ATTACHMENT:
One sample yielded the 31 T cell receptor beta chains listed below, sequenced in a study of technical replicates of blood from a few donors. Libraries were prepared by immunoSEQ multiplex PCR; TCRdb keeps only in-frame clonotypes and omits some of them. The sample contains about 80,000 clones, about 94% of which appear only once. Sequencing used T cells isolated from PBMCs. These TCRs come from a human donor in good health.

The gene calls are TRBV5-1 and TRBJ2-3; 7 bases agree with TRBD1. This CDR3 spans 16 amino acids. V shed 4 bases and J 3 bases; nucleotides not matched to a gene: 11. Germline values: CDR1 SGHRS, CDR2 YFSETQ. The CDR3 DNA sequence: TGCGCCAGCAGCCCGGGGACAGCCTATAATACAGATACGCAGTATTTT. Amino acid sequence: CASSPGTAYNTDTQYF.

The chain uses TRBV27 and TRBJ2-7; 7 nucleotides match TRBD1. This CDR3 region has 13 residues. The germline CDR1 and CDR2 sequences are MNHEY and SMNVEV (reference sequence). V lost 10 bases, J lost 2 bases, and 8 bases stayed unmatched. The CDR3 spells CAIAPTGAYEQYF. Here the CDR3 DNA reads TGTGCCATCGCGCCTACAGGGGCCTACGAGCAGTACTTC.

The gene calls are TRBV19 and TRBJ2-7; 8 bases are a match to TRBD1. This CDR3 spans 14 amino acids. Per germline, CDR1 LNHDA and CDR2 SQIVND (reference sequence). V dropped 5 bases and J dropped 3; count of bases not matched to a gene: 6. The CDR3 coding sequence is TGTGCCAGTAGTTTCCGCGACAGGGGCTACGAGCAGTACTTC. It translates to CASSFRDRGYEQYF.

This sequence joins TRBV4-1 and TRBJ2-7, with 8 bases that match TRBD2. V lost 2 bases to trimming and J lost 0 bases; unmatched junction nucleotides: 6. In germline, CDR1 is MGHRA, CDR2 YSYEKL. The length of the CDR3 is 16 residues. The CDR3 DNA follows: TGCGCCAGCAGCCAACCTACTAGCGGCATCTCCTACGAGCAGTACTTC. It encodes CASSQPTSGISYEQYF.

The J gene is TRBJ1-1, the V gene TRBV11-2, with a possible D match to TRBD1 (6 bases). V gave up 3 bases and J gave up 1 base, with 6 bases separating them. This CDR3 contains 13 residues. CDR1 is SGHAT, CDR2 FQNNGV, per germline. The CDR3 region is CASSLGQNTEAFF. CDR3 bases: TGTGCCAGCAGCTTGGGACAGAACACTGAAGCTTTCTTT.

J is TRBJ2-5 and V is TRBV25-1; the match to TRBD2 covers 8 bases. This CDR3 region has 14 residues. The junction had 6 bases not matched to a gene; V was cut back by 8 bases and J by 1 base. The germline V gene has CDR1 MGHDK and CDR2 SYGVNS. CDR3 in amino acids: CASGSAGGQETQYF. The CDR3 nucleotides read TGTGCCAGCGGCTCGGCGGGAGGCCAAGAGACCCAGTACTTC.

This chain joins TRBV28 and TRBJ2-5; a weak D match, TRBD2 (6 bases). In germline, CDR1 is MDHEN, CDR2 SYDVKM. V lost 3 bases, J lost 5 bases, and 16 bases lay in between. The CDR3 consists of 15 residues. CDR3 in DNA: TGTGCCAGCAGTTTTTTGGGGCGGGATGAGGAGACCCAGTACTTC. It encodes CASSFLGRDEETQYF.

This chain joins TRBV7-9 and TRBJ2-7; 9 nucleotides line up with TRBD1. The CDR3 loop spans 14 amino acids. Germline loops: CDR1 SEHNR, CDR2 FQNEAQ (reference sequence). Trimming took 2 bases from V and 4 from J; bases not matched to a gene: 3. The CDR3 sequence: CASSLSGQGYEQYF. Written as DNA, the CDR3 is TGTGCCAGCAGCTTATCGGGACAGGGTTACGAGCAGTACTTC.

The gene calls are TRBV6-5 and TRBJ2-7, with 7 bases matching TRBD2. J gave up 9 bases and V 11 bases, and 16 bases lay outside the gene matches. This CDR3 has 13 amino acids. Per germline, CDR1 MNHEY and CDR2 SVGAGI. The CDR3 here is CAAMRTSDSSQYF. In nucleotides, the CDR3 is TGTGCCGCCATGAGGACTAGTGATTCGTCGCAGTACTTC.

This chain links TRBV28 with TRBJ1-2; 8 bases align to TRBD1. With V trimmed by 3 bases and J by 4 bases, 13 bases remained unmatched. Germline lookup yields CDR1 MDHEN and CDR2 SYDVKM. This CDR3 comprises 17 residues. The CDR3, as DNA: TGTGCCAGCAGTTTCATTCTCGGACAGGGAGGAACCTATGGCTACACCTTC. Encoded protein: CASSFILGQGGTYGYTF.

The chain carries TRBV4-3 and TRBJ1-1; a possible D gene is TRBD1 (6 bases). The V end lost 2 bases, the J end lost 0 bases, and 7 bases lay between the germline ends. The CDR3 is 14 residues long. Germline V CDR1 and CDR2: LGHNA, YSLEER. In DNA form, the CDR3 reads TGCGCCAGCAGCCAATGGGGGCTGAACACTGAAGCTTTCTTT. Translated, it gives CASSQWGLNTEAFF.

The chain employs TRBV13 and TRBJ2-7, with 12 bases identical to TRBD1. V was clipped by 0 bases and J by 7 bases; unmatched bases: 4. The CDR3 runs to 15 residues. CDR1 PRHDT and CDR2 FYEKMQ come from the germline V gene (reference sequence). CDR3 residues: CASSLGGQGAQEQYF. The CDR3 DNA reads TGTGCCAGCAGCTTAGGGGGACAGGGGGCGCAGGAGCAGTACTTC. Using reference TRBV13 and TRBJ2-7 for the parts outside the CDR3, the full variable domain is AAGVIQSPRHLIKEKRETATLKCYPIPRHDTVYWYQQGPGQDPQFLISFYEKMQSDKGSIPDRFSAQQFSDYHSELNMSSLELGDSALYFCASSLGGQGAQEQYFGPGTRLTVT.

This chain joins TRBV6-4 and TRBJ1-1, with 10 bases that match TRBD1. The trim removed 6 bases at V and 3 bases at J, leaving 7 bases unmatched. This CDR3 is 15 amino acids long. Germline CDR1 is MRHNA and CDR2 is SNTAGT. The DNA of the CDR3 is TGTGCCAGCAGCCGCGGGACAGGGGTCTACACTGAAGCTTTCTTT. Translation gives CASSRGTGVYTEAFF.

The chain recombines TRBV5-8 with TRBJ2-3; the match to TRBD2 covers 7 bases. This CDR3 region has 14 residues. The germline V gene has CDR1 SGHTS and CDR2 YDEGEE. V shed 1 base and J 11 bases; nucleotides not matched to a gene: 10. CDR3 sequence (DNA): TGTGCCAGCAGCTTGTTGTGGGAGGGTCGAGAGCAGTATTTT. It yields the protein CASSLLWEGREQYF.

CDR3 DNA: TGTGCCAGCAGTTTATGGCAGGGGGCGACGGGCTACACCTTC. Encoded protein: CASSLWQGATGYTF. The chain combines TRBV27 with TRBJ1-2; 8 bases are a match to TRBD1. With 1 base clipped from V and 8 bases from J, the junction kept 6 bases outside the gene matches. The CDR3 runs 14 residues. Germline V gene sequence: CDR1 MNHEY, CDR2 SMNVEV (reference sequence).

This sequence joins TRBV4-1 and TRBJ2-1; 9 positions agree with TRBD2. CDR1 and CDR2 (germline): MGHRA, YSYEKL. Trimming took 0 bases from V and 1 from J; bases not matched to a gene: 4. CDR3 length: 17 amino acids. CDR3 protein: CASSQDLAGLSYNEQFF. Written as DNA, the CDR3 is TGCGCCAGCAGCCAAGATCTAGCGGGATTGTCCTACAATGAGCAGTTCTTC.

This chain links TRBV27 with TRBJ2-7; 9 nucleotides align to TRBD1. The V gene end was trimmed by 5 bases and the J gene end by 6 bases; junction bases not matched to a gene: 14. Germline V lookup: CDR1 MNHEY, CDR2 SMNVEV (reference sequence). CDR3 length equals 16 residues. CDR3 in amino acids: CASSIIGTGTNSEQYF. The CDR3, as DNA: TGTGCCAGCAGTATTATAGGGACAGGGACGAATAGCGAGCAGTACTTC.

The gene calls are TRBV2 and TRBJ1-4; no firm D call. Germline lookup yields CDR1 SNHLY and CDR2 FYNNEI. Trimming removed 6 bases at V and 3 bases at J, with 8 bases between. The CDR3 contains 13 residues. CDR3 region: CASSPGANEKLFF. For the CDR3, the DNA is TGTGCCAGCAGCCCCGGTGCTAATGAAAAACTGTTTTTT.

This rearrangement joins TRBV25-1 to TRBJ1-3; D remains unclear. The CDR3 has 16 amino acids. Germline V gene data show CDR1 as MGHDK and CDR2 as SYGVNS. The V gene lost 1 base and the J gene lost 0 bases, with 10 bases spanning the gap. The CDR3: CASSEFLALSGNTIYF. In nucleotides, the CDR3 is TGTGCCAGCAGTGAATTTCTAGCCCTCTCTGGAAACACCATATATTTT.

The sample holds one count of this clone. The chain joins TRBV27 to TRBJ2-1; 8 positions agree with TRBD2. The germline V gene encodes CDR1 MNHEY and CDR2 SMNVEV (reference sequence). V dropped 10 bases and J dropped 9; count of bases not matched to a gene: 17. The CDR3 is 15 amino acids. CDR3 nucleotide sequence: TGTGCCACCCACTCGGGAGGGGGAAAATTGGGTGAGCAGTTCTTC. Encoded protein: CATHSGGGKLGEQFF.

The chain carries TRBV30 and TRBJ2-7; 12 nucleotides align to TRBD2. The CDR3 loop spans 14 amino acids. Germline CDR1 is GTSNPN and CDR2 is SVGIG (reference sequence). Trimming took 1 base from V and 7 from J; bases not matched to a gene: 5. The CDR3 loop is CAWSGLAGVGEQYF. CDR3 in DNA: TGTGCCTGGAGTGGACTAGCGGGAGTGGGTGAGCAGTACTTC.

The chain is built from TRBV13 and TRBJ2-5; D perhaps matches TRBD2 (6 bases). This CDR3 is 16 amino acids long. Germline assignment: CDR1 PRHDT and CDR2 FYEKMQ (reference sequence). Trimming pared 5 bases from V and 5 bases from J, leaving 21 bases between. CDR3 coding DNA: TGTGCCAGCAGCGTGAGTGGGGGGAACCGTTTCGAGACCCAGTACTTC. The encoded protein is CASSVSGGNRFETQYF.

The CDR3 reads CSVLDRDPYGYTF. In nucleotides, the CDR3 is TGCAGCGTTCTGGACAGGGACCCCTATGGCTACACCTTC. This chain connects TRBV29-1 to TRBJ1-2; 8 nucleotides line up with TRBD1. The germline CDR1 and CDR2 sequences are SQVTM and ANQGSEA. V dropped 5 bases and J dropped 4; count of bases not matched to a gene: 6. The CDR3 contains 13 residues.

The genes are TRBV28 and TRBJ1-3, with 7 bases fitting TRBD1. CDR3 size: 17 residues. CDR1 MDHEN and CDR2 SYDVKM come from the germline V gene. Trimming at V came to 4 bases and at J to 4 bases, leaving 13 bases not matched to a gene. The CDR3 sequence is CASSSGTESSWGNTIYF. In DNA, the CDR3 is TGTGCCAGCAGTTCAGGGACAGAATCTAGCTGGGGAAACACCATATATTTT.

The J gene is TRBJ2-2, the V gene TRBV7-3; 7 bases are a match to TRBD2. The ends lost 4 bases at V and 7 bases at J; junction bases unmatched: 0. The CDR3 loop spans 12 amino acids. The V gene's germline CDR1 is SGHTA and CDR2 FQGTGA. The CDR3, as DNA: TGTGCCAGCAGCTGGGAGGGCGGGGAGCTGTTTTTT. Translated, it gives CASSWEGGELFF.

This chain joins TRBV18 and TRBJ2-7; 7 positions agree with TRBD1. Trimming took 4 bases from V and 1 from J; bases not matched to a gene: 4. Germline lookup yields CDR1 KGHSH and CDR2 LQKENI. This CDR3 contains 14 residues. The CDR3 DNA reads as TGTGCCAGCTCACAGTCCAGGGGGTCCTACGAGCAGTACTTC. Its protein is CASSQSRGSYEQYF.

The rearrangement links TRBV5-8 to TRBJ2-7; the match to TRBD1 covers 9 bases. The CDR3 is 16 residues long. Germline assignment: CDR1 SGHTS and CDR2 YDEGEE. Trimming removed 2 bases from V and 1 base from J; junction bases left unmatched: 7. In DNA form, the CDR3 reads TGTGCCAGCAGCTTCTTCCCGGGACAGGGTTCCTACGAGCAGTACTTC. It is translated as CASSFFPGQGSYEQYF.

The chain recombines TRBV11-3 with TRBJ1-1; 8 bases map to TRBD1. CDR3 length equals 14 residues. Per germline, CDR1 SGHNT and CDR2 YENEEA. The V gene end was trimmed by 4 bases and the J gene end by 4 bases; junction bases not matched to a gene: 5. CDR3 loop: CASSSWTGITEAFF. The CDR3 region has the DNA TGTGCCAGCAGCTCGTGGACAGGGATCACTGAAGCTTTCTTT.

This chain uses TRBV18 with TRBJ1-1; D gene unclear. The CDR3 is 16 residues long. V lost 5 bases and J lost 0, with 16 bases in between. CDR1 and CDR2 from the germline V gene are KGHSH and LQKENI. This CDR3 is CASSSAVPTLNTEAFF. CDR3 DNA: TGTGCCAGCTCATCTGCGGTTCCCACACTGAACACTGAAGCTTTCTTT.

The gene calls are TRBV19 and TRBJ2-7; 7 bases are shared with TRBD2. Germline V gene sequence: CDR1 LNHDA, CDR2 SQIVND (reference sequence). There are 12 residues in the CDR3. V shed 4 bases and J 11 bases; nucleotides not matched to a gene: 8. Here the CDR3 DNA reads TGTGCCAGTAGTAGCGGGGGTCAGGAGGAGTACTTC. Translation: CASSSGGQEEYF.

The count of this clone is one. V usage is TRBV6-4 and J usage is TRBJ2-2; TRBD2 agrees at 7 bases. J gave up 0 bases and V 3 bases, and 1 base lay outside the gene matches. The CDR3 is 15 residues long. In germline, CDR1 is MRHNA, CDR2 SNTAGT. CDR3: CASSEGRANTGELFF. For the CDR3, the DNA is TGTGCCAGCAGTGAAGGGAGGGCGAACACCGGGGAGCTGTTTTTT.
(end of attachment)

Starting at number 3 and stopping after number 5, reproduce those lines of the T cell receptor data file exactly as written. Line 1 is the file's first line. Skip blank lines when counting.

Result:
The chain uses TRBV27 and TRBJ2-7; 7 nucleotides match TRBD1. This CDR3 region has 13 residues. The germline CDR1 and CDR2 sequences are MNHEY and SMNVEV (reference sequence). V lost 10 bases, J lost 2 bases, and 8 bases stayed unmatched. The CDR3 spells CAIAPTGAYEQYF. Here the CDR3 DNA reads TGTGCCATCGCGCCTACAGGGGCCTACGAGCAGTACTTC.

The gene calls are TRBV19 and TRBJ2-7; 8 bases are a match to TRBD1. This CDR3 spans 14 amino acids. Per germline, CDR1 LNHDA and CDR2 SQIVND (reference sequence). V dropped 5 bases and J dropped 3; count of bases not matched to a gene: 6. The CDR3 coding sequence is TGTGCCAGTAGTTTCCGCGACAGGGGCTACGAGCAGTACTTC. It translates to CASSFRDRGYEQYF.

This sequence joins TRBV4-1 and TRBJ2-7, with 8 bases that match TRBD2. V lost 2 bases to trimming and J lost 0 bases; unmatched junction nucleotides: 6. In germline, CDR1 is MGHRA, CDR2 YSYEKL. The length of the CDR3 is 16 residues. The CDR3 DNA follows: TGCGCCAGCAGCCAACCTACTAGCGGCATCTCCTACGAGCAGTACTTC. It encodes CASSQPTSGISYEQYF.